A Letter to Thrice, Part One

June 4, 2012 § Leave a comment

Part One of an open letter to Thrice, my favorite band, on the occasion of their farewell tour. 

Dear Thrice,

I can’t believe it’s all over—you’re not making music any more. I first met you in 2005, at the tender age of 16, just after you had released your fourth album Vheissu, which remains one of my favorite albums of all time, even now with seven more years of music listening under my belt. Shortly after this, I discovered 2003’s The Artist in the Ambulance, its hard-hitting music perhaps only overshadowed by its lyrical bite, and it wasn’t long before you became one of my favorite bands. You have remained so until this day, growing in my respect as you refused to sell out, but continued to push your music in new directions with what came after Vheissu. And if the show I was at on May 27th is indeed the final time I will see you, I wanted to write you this letter to thank you for what your music has meant to me throughout high school, college and, even, grad school.

What you probably don’t know is that your music came to me at a time I was breaking away from the maudlin Christian music that constituted the majority of my music library up until sophomore year of high school or so. I was discovering artists like U2 and Sufjan Stevens, broadening my musical horizons, and then I stumbled upon your music: heavy, deep and beautiful. Once Vheissu began with “Image of the Invisible” bursting from the ether, I was hooked: this was something different than I had heard before. And the album keeps hitting—“The Earth Will Shake,” “Hold Fast Hope,” and “Dust of Nations” just to name a few songs. Yet, it exquisitely balances these heavy riffs and harsh vocals with lighter tracks like “Atlantic” and “Music Box” before ending with “Red Sky.” I remember thinking to myself, “This is art. This band knows how to make deep, inspiring music without sacrificing artistry.”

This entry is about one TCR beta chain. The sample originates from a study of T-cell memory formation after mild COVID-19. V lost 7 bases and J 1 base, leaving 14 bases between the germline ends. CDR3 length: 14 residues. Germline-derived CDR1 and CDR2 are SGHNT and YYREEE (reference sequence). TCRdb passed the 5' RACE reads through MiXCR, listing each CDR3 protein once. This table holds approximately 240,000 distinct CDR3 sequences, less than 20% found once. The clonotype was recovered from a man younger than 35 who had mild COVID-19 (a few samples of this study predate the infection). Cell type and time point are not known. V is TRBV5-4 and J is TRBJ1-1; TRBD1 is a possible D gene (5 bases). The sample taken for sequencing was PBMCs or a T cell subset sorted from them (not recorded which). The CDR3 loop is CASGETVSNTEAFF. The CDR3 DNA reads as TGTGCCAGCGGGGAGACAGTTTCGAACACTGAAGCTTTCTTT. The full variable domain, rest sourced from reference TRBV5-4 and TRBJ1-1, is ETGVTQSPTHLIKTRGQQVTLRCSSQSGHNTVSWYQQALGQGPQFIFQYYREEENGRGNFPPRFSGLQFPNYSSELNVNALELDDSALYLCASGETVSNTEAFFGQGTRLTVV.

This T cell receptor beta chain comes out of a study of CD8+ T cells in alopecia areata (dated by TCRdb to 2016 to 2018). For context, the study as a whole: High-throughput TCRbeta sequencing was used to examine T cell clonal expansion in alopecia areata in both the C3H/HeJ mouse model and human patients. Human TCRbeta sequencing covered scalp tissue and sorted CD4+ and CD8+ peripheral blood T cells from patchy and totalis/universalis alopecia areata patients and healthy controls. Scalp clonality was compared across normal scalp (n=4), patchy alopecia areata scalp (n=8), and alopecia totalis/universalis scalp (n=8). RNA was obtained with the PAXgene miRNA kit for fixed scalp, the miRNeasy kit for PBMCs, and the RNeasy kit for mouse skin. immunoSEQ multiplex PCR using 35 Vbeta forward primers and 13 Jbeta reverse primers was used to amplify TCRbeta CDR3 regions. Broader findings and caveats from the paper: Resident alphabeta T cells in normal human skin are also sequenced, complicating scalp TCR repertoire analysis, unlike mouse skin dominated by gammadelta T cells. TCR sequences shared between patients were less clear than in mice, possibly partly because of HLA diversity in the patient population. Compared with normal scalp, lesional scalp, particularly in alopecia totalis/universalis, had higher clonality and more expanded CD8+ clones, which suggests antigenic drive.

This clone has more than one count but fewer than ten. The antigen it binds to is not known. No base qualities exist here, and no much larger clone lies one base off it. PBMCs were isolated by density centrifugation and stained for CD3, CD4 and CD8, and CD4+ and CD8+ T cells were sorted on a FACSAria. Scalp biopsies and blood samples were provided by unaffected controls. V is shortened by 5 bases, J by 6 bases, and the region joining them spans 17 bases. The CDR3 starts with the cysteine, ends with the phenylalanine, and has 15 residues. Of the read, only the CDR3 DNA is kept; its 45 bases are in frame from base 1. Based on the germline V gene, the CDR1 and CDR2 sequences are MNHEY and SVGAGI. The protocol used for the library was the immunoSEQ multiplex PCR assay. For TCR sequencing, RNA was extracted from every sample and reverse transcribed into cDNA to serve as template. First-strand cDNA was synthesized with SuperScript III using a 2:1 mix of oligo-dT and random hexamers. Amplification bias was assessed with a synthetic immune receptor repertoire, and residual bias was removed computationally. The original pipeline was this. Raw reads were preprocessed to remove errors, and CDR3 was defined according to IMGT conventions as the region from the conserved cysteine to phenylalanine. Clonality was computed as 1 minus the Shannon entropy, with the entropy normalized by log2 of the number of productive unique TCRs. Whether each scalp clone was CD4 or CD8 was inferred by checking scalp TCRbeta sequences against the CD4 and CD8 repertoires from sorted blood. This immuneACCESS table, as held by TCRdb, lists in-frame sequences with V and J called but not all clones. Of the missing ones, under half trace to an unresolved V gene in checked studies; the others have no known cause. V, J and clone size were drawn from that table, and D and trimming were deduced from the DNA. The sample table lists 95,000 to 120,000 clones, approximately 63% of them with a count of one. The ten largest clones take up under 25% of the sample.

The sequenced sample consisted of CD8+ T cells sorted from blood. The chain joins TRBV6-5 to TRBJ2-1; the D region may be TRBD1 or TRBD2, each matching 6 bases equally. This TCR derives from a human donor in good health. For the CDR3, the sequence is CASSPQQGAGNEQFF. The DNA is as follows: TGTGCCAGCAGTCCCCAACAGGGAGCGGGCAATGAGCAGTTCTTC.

I soon began listening to the rest of your music: the fantastic, stirring The Artist in the Ambulance; the fast-paced, aggrieved The Illusion of Safety; and the raw, energetic Identity Crisis. While Identity Crisis and The Illusion of Safety certain do not rise to the heights of your later work, it’s evident that from the beginning of your career there was something special, a certain spark in your music. For instance, “Phoenix Ignition” and “T&C,” the two songs from your debut album that you played at the show, contain passion and energy without resorting to manufactured anger. Then there’s “Deadbolt” from your second album, ripping through its two and half minute running time with a relentless focus and intensity before fading to a remorseful 30 seconds of piano, expertly highlighting the song’s interplay between passion and regret. My personal favorite from The Illusion of Safety is “So Strange I Remember You,” another song that balances slower passages with torrid drumming and guitar work to excellent effect.

As entertaining and exciting your first two albums were, nothing, for me at least, can compare with The Artist in the Ambulance and Vheissu. I don’t think there is one bad song on The Artist in the Ambulance, and many songs on that album were instrumental in helping me make sense of my final two years of high school. “Under a Killing Moon,” the inspiration of my Xbox gamertag, takes Arthur Miller’s The Crucible/the Salem Witch Trials and transforms their stories into a blistering rumination on standing up for your convictions. In fact, you almost sound like a different band—more confident, bolstered by better production values and improved music and vocals. Without letting up, the album moves into lead single “All That’s Left,” a story of faith lost due to a lack of room for questions, “We are the dead, a ghost of everything we thought but never said.” What you couldn’t have known is I was searching and asking questions of my faith, and this song and “Stare at the Sun” gave me the courage to keep asking those questions at a crucial point in my life. I remember singing along to the chorus of “Stare at the Sun” with all my might, just as I did the other night: “Cause I am due for a miracle, I’m waiting for a sign. I’ll stare straight into the sun, and I won’t close my eyes, ‘til I understand or go blind.”

To be continued…


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